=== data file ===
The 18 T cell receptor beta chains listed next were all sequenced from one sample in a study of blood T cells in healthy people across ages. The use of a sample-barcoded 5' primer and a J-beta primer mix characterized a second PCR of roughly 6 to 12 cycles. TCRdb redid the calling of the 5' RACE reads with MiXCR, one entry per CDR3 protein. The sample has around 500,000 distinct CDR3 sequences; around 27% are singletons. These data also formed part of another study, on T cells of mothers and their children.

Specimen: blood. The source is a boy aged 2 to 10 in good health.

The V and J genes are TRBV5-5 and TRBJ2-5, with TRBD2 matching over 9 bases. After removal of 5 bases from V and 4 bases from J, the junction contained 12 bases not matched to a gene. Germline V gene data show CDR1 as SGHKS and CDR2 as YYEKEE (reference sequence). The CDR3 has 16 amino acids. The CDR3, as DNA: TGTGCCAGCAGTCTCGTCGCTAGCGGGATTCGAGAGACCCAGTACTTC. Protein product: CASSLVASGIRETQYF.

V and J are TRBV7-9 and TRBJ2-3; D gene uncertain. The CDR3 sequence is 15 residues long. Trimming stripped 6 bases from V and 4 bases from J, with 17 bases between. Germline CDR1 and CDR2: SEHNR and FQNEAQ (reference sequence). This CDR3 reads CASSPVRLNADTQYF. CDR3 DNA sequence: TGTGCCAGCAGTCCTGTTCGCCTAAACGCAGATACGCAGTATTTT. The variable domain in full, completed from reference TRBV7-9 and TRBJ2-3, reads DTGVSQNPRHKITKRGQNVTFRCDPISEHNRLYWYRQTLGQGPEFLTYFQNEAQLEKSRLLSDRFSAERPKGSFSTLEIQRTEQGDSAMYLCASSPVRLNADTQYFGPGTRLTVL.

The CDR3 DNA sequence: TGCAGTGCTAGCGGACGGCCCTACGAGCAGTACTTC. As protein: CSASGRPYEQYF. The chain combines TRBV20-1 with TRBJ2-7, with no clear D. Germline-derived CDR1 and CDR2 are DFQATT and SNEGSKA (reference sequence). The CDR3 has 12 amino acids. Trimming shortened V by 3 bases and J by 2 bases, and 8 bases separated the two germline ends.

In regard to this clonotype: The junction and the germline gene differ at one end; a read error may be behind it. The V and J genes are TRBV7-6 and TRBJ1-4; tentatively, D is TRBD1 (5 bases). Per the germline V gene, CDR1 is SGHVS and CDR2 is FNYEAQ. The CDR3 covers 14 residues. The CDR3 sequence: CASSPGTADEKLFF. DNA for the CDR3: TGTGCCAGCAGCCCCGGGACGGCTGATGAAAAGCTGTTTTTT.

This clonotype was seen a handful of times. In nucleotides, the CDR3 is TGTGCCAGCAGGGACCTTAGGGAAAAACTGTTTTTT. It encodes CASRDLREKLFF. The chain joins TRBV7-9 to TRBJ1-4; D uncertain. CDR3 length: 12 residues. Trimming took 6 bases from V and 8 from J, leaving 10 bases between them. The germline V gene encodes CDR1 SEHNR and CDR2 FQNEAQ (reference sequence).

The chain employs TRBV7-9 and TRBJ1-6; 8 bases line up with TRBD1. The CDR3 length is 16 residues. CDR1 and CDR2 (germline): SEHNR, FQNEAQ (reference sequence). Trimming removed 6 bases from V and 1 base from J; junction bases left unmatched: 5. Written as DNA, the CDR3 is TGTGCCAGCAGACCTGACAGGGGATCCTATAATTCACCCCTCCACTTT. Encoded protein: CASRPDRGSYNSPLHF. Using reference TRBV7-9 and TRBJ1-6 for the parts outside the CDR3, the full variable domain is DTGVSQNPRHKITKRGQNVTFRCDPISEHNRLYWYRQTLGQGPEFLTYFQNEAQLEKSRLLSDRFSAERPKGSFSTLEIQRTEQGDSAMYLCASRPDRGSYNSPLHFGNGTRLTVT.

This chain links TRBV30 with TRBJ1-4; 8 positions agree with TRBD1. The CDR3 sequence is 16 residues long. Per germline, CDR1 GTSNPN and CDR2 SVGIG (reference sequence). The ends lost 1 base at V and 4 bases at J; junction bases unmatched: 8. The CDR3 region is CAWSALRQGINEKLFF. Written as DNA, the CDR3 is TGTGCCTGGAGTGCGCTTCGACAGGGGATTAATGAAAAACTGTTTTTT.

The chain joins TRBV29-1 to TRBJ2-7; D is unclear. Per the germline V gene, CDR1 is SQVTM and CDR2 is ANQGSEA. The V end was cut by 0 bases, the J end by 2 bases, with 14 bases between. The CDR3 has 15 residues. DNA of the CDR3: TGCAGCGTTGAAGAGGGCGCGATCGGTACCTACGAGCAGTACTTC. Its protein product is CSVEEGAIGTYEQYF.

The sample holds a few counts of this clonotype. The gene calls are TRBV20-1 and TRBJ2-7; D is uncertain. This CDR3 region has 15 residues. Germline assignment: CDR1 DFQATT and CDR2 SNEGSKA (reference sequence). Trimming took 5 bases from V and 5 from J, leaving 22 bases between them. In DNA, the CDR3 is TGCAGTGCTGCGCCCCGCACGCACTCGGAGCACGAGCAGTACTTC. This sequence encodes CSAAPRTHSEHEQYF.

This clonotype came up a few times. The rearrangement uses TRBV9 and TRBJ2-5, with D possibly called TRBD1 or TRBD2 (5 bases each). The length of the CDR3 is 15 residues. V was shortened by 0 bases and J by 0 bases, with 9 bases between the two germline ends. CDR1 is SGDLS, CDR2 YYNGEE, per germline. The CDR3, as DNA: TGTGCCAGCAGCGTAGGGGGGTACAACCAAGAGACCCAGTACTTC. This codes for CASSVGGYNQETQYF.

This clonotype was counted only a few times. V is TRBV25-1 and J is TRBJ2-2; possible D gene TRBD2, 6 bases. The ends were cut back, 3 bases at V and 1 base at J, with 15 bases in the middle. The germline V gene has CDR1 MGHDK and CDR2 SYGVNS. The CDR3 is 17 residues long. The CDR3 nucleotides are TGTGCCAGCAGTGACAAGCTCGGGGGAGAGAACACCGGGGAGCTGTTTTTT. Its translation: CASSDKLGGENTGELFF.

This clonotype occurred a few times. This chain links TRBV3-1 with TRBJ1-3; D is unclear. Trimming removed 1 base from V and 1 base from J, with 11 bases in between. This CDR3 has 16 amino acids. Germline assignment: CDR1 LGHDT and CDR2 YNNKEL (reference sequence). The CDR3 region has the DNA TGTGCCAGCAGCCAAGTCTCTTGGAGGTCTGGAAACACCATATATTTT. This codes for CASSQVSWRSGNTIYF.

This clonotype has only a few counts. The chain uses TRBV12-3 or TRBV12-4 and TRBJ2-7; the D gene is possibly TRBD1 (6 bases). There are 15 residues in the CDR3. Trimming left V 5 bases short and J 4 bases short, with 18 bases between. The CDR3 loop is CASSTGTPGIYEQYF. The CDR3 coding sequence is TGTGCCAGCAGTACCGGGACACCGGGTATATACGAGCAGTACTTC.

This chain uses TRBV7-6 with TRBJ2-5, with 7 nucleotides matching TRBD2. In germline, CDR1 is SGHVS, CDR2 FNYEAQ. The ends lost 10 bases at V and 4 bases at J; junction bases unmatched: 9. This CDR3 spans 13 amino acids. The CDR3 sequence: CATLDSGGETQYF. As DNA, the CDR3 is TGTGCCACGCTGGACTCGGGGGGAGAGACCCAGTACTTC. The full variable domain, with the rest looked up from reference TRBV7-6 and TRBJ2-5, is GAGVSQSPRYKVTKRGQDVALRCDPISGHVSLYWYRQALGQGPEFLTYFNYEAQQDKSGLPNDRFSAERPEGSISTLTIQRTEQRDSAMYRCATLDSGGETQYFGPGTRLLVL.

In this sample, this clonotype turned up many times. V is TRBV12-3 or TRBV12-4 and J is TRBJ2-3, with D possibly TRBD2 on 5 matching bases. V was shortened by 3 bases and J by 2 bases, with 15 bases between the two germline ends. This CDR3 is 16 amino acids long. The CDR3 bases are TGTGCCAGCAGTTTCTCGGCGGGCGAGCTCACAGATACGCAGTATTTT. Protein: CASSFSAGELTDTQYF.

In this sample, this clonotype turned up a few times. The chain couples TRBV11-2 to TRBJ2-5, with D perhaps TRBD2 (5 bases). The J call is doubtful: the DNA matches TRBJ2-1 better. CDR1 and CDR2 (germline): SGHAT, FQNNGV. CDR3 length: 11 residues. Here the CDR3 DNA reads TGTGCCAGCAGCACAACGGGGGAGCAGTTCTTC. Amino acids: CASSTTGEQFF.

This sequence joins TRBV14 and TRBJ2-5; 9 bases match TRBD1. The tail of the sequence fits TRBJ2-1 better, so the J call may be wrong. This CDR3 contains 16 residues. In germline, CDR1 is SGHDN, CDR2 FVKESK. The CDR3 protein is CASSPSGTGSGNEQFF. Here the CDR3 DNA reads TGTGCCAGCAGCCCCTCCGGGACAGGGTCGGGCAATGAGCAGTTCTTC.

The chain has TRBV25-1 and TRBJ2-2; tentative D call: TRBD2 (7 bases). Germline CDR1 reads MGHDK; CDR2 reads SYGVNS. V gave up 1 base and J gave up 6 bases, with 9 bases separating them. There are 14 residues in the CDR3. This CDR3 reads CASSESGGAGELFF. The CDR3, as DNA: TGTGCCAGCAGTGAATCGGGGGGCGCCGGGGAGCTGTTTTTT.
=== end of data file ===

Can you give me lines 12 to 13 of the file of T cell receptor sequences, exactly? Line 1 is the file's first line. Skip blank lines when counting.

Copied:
This clonotype came up a few times. The rearrangement uses TRBV9 and TRBJ2-5, with D possibly called TRBD1 or TRBD2 (5 bases each). The length of the CDR3 is 15 residues. V was shortened by 0 bases and J by 0 bases, with 9 bases between the two germline ends. CDR1 is SGDLS, CDR2 YYNGEE, per germline. The CDR3, as DNA: TGTGCCAGCAGCGTAGGGGGGTACAACCAAGAGACCCAGTACTTC. This codes for CASSVGGYNQETQYF.

This clonotype was counted only a few times. V is TRBV25-1 and J is TRBJ2-2; possible D gene TRBD2, 6 bases. The ends were cut back, 3 bases at V and 1 base at J, with 15 bases in the middle. The germline V gene has CDR1 MGHDK and CDR2 SYGVNS. The CDR3 is 17 residues long. The CDR3 nucleotides are TGTGCCAGCAGTGACAAGCTCGGGGGAGAGAACACCGGGGAGCTGTTTTTT. Its translation: CASSDKLGGENTGELFF.